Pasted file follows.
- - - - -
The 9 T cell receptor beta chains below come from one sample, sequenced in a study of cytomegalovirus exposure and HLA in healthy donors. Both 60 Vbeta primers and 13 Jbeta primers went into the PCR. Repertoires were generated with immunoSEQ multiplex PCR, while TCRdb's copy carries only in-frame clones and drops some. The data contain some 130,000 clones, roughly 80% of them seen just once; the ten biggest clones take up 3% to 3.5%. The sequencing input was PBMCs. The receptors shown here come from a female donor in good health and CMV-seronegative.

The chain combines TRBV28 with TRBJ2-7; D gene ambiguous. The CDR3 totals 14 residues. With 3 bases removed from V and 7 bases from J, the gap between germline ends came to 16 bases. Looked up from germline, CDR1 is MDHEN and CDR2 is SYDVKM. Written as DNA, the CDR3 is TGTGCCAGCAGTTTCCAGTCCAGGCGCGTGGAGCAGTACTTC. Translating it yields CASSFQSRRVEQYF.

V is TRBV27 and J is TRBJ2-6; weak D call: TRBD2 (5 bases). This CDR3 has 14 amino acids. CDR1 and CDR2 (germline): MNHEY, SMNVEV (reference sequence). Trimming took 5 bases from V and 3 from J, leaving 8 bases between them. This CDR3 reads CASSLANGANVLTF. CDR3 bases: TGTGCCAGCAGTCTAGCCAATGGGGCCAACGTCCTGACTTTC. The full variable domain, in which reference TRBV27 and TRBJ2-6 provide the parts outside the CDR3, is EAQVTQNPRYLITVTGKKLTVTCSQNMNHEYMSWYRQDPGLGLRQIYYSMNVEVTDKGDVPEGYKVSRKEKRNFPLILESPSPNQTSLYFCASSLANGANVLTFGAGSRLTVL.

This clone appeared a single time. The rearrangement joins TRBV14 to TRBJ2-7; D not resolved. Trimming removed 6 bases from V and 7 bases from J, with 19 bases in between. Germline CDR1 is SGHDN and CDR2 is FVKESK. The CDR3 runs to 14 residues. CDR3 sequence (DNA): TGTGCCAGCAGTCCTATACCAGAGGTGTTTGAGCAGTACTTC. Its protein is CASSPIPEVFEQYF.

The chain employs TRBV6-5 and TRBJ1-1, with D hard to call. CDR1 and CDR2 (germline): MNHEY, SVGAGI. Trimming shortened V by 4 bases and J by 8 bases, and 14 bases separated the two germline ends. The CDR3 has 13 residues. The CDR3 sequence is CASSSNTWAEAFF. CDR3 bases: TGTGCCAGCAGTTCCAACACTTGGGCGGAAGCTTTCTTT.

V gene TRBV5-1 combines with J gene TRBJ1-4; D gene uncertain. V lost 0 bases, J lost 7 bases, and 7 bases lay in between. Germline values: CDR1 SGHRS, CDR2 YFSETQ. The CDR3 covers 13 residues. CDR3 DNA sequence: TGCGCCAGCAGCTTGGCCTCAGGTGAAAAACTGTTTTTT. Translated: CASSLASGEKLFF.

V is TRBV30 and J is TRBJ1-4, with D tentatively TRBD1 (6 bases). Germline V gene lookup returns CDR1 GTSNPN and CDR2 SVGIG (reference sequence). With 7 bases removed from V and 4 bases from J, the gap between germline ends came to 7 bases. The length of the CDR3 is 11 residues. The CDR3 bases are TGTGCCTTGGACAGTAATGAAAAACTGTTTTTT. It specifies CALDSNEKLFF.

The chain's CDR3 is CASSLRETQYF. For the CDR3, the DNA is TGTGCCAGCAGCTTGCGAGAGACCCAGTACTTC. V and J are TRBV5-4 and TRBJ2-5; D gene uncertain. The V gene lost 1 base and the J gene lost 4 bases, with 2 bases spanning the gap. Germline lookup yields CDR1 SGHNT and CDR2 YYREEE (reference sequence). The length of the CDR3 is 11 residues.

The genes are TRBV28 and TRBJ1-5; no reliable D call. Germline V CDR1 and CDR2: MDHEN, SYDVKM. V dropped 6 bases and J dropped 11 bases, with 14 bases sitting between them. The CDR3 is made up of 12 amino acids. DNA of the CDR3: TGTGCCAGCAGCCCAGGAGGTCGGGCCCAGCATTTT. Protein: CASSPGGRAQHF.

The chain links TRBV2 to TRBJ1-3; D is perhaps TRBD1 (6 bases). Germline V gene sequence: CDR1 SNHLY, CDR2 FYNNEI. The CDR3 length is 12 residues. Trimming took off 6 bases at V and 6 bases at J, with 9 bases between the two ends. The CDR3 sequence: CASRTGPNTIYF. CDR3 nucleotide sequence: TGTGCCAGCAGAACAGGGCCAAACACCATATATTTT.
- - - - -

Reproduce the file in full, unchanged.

The 9 T cell receptor beta chains below come from one sample, sequenced in a study of cytomegalovirus exposure and HLA in healthy donors. Both 60 Vbeta primers and 13 Jbeta primers went into the PCR. Repertoires were generated with immunoSEQ multiplex PCR, while TCRdb's copy carries only in-frame clones and drops some. The data contain some 130,000 clones, roughly 80% of them seen just once; the ten biggest clones take up 3% to 3.5%. The sequencing input was PBMCs. The receptors shown here come from a female donor in good health and CMV-seronegative.

The chain combines TRBV28 with TRBJ2-7; D gene ambiguous. The CDR3 totals 14 residues. With 3 bases removed from V and 7 bases from J, the gap between germline ends came to 16 bases. Looked up from germline, CDR1 is MDHEN and CDR2 is SYDVKM. Written as DNA, the CDR3 is TGTGCCAGCAGTTTCCAGTCCAGGCGCGTGGAGCAGTACTTC. Translating it yields CASSFQSRRVEQYF.

V is TRBV27 and J is TRBJ2-6; weak D call: TRBD2 (5 bases). This CDR3 has 14 amino acids. CDR1 and CDR2 (germline): MNHEY, SMNVEV (reference sequence). Trimming took 5 bases from V and 3 from J, leaving 8 bases between them. This CDR3 reads CASSLANGANVLTF. CDR3 bases: TGTGCCAGCAGTCTAGCCAATGGGGCCAACGTCCTGACTTTC. The full variable domain, in which reference TRBV27 and TRBJ2-6 provide the parts outside the CDR3, is EAQVTQNPRYLITVTGKKLTVTCSQNMNHEYMSWYRQDPGLGLRQIYYSMNVEVTDKGDVPEGYKVSRKEKRNFPLILESPSPNQTSLYFCASSLANGANVLTFGAGSRLTVL.

This clone appeared a single time. The rearrangement joins TRBV14 to TRBJ2-7; D not resolved. Trimming removed 6 bases from V and 7 bases from J, with 19 bases in between. Germline CDR1 is SGHDN and CDR2 is FVKESK. The CDR3 runs to 14 residues. CDR3 sequence (DNA): TGTGCCAGCAGTCCTATACCAGAGGTGTTTGAGCAGTACTTC. Its protein is CASSPIPEVFEQYF.

The chain employs TRBV6-5 and TRBJ1-1, with D hard to call. CDR1 and CDR2 (germline): MNHEY, SVGAGI. Trimming shortened V by 4 bases and J by 8 bases, and 14 bases separated the two germline ends. The CDR3 has 13 residues. The CDR3 sequence is CASSSNTWAEAFF. CDR3 bases: TGTGCCAGCAGTTCCAACACTTGGGCGGAAGCTTTCTTT.

V gene TRBV5-1 combines with J gene TRBJ1-4; D gene uncertain. V lost 0 bases, J lost 7 bases, and 7 bases lay in between. Germline values: CDR1 SGHRS, CDR2 YFSETQ. The CDR3 covers 13 residues. CDR3 DNA sequence: TGCGCCAGCAGCTTGGCCTCAGGTGAAAAACTGTTTTTT. Translated: CASSLASGEKLFF.

V is TRBV30 and J is TRBJ1-4, with D tentatively TRBD1 (6 bases). Germline V gene lookup returns CDR1 GTSNPN and CDR2 SVGIG (reference sequence). With 7 bases removed from V and 4 bases from J, the gap between germline ends came to 7 bases. The length of the CDR3 is 11 residues. The CDR3 bases are TGTGCCTTGGACAGTAATGAAAAACTGTTTTTT. It specifies CALDSNEKLFF.

The chain's CDR3 is CASSLRETQYF. For the CDR3, the DNA is TGTGCCAGCAGCTTGCGAGAGACCCAGTACTTC. V and J are TRBV5-4 and TRBJ2-5; D gene uncertain. The V gene lost 1 base and the J gene lost 4 bases, with 2 bases spanning the gap. Germline lookup yields CDR1 SGHNT and CDR2 YYREEE (reference sequence). The length of the CDR3 is 11 residues.

The genes are TRBV28 and TRBJ1-5; no reliable D call. Germline V CDR1 and CDR2: MDHEN, SYDVKM. V dropped 6 bases and J dropped 11 bases, with 14 bases sitting between them. The CDR3 is made up of 12 amino acids. DNA of the CDR3: TGTGCCAGCAGCCCAGGAGGTCGGGCCCAGCATTTT. Protein: CASSPGGRAQHF.

The chain links TRBV2 to TRBJ1-3; D is perhaps TRBD1 (6 bases). Germline V gene sequence: CDR1 SNHLY, CDR2 FYNNEI. The CDR3 length is 12 residues. Trimming took off 6 bases at V and 6 bases at J, with 9 bases between the two ends. The CDR3 sequence: CASRTGPNTIYF. CDR3 nucleotide sequence: TGTGCCAGCAGAACAGGGCCAAACACCATATATTTT.